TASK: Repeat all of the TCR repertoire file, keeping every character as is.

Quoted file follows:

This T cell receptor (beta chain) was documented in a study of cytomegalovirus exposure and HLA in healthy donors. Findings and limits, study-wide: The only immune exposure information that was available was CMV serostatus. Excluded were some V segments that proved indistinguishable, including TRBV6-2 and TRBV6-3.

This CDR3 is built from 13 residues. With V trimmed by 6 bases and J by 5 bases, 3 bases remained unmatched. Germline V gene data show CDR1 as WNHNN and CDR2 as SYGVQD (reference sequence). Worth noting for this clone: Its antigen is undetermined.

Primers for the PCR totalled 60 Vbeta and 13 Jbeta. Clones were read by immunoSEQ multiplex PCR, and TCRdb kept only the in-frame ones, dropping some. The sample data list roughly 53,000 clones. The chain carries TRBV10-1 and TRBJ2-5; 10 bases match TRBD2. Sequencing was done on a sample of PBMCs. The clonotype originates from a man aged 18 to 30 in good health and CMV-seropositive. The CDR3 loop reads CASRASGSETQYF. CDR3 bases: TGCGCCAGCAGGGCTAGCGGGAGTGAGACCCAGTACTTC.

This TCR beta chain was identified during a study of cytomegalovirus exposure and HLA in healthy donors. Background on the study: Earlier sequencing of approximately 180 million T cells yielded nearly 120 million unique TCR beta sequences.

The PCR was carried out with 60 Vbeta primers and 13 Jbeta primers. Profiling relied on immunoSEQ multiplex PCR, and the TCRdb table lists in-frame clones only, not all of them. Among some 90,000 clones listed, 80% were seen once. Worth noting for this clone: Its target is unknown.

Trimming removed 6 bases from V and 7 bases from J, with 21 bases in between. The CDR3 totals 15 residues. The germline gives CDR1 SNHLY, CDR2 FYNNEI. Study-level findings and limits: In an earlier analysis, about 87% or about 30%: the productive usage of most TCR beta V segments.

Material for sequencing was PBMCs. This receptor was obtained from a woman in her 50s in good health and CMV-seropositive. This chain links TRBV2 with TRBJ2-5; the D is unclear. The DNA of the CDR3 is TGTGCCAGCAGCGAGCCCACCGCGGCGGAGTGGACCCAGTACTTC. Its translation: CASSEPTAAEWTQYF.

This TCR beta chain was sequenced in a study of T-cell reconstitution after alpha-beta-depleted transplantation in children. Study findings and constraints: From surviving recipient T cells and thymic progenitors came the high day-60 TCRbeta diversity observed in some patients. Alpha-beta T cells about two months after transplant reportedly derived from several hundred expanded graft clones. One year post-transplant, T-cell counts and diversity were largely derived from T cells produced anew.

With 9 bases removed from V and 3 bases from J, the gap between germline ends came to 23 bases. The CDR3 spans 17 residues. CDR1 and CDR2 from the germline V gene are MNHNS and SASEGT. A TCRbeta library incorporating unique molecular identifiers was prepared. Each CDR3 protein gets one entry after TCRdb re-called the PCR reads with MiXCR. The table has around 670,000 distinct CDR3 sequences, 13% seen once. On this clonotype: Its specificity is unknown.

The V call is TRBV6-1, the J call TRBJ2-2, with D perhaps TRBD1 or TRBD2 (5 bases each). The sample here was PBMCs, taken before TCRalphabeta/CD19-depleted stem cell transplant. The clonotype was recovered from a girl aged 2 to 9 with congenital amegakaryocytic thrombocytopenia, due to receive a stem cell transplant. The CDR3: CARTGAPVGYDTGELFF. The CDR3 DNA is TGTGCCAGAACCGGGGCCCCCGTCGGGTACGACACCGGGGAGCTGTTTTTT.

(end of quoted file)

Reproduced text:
This T cell receptor (beta chain) was documented in a study of cytomegalovirus exposure and HLA in healthy donors. Findings and limits, study-wide: The only immune exposure information that was available was CMV serostatus. Excluded were some V segments that proved indistinguishable, including TRBV6-2 and TRBV6-3.

This CDR3 is built from 13 residues. With V trimmed by 6 bases and J by 5 bases, 3 bases remained unmatched. Germline V gene data show CDR1 as WNHNN and CDR2 as SYGVQD (reference sequence). Worth noting for this clone: Its antigen is undetermined.

Primers for the PCR totalled 60 Vbeta and 13 Jbeta. Clones were read by immunoSEQ multiplex PCR, and TCRdb kept only the in-frame ones, dropping some. The sample data list roughly 53,000 clones. The chain carries TRBV10-1 and TRBJ2-5; 10 bases match TRBD2. Sequencing was done on a sample of PBMCs. The clonotype originates from a man aged 18 to 30 in good health and CMV-seropositive. The CDR3 loop reads CASRASGSETQYF. CDR3 bases: TGCGCCAGCAGGGCTAGCGGGAGTGAGACCCAGTACTTC.

This TCR beta chain was identified during a study of cytomegalovirus exposure and HLA in healthy donors. Background on the study: Earlier sequencing of approximately 180 million T cells yielded nearly 120 million unique TCR beta sequences.

The PCR was carried out with 60 Vbeta primers and 13 Jbeta primers. Profiling relied on immunoSEQ multiplex PCR, and the TCRdb table lists in-frame clones only, not all of them. Among some 90,000 clones listed, 80% were seen once. Worth noting for this clone: Its target is unknown.

Trimming removed 6 bases from V and 7 bases from J, with 21 bases in between. The CDR3 totals 15 residues. The germline gives CDR1 SNHLY, CDR2 FYNNEI. Study-level findings and limits: In an earlier analysis, about 87% or about 30%: the productive usage of most TCR beta V segments.

Material for sequencing was PBMCs. This receptor was obtained from a woman in her 50s in good health and CMV-seropositive. This chain links TRBV2 with TRBJ2-5; the D is unclear. The DNA of the CDR3 is TGTGCCAGCAGCGAGCCCACCGCGGCGGAGTGGACCCAGTACTTC. Its translation: CASSEPTAAEWTQYF.

This TCR beta chain was sequenced in a study of T-cell reconstitution after alpha-beta-depleted transplantation in children. Study findings and constraints: From surviving recipient T cells and thymic progenitors came the high day-60 TCRbeta diversity observed in some patients. Alpha-beta T cells about two months after transplant reportedly derived from several hundred expanded graft clones. One year post-transplant, T-cell counts and diversity were largely derived from T cells produced anew.

With 9 bases removed from V and 3 bases from J, the gap between germline ends came to 23 bases. The CDR3 spans 17 residues. CDR1 and CDR2 from the germline V gene are MNHNS and SASEGT. A TCRbeta library incorporating unique molecular identifiers was prepared. Each CDR3 protein gets one entry after TCRdb re-called the PCR reads with MiXCR. The table has around 670,000 distinct CDR3 sequences, 13% seen once. On this clonotype: Its specificity is unknown.

The V call is TRBV6-1, the J call TRBJ2-2, with D perhaps TRBD1 or TRBD2 (5 bases each). The sample here was PBMCs, taken before TCRalphabeta/CD19-depleted stem cell transplant. The clonotype was recovered from a girl aged 2 to 9 with congenital amegakaryocytic thrombocytopenia, due to receive a stem cell transplant. The CDR3: CARTGAPVGYDTGELFF. The CDR3 DNA is TGTGCCAGAACCGGGGCCCCCGTCGGGTACGACACCGGGGAGCTGTTTTTT.